A Trial of Sertraline or Cognitive Behavior Therapy for Depression in Epilepsy

Frank G. Gilliam, Kevin J. Black, Jewell Carter, Kenneth E. Freedland, Yvette I. Sheline, Wei‐Yann Tsai, Patrick J. Lustman
  • Annals of Neurology, August 2019, Wiley
  • DOI: 10.1002/ana.25561

Treating depression in epilepsy: a controlled trial

What is it about?

140 adults with epilepsy and current major depression were assigned to the antidepressant medication sertraline or to weekly cognitive-behavioral therapy for depression (CBT). Both groups responded well to treatment, overall, in terms of depression and quality of life, and neither treatment worsened seizures or suicidality.

Why is it important?

Limited evidence was available to guide treatment of major depression for people with epilepsy, and there were concerns that some antidepressant medications might provoke seizures.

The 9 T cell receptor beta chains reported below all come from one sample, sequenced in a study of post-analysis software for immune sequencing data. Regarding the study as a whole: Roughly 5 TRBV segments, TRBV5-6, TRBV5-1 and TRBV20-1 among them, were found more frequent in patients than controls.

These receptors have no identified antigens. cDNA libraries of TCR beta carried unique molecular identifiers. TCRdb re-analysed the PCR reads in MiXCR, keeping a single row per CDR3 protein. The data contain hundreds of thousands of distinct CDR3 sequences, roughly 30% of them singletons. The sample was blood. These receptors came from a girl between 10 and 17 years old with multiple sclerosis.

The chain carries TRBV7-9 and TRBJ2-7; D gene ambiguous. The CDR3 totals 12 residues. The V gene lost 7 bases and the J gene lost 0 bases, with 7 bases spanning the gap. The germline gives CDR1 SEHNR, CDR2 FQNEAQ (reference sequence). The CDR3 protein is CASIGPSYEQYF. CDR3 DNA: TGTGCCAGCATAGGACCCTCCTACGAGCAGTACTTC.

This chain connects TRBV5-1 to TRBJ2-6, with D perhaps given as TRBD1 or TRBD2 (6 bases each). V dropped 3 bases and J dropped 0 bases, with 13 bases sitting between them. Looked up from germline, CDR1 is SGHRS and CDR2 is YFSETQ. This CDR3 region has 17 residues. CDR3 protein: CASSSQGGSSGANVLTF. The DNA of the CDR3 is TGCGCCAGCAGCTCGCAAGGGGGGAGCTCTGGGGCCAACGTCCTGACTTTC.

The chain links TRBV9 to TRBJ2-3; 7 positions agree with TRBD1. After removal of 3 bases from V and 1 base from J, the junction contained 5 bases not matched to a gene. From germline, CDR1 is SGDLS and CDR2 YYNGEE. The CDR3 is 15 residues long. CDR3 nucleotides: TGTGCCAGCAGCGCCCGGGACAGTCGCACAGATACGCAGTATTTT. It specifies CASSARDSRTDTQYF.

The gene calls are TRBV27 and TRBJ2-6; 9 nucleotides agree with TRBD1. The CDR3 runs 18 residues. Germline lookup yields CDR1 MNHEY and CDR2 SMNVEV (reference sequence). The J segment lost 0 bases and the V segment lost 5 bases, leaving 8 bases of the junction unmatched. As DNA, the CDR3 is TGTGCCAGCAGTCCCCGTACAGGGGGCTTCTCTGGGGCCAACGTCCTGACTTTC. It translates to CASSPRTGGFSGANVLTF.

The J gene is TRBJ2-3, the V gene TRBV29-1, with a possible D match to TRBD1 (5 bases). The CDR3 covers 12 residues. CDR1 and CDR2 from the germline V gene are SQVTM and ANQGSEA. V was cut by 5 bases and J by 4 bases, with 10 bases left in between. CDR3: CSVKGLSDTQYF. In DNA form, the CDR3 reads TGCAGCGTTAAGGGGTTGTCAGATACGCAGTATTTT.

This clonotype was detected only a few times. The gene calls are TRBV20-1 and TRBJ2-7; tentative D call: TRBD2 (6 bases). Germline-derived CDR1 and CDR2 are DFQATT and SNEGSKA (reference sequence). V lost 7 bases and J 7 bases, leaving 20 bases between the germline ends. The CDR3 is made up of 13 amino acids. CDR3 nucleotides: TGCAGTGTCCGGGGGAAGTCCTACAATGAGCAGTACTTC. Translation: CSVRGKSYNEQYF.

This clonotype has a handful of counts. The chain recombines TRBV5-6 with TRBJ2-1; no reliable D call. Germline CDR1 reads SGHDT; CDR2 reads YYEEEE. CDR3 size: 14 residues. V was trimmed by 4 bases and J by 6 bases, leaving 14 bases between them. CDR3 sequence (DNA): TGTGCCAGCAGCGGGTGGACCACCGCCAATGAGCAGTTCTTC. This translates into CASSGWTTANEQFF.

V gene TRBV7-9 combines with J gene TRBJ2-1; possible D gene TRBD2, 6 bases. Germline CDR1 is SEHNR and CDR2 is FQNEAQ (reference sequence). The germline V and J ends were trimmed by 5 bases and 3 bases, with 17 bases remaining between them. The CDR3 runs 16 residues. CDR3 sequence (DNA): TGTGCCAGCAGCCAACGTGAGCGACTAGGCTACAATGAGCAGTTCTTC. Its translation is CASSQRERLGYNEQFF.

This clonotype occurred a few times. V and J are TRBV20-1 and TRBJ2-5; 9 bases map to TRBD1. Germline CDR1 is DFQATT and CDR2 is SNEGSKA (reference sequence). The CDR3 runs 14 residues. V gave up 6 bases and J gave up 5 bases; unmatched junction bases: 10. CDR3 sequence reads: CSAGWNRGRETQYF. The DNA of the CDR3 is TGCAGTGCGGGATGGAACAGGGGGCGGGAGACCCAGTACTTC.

Dr Kevin J. Black
Washington University in St. Louis

I really enjoyed being a part of this study. One fascinating result from the study was that patients whose depression remitted during the course of (either) antidepressant treatment also saw a decrease in their generalized seizures. As I tell patients all the time, "you only have one brain," and when it's depressed, other brain problems will probably be worse, too.

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The following have contributed to this page: Dr Kevin J. Black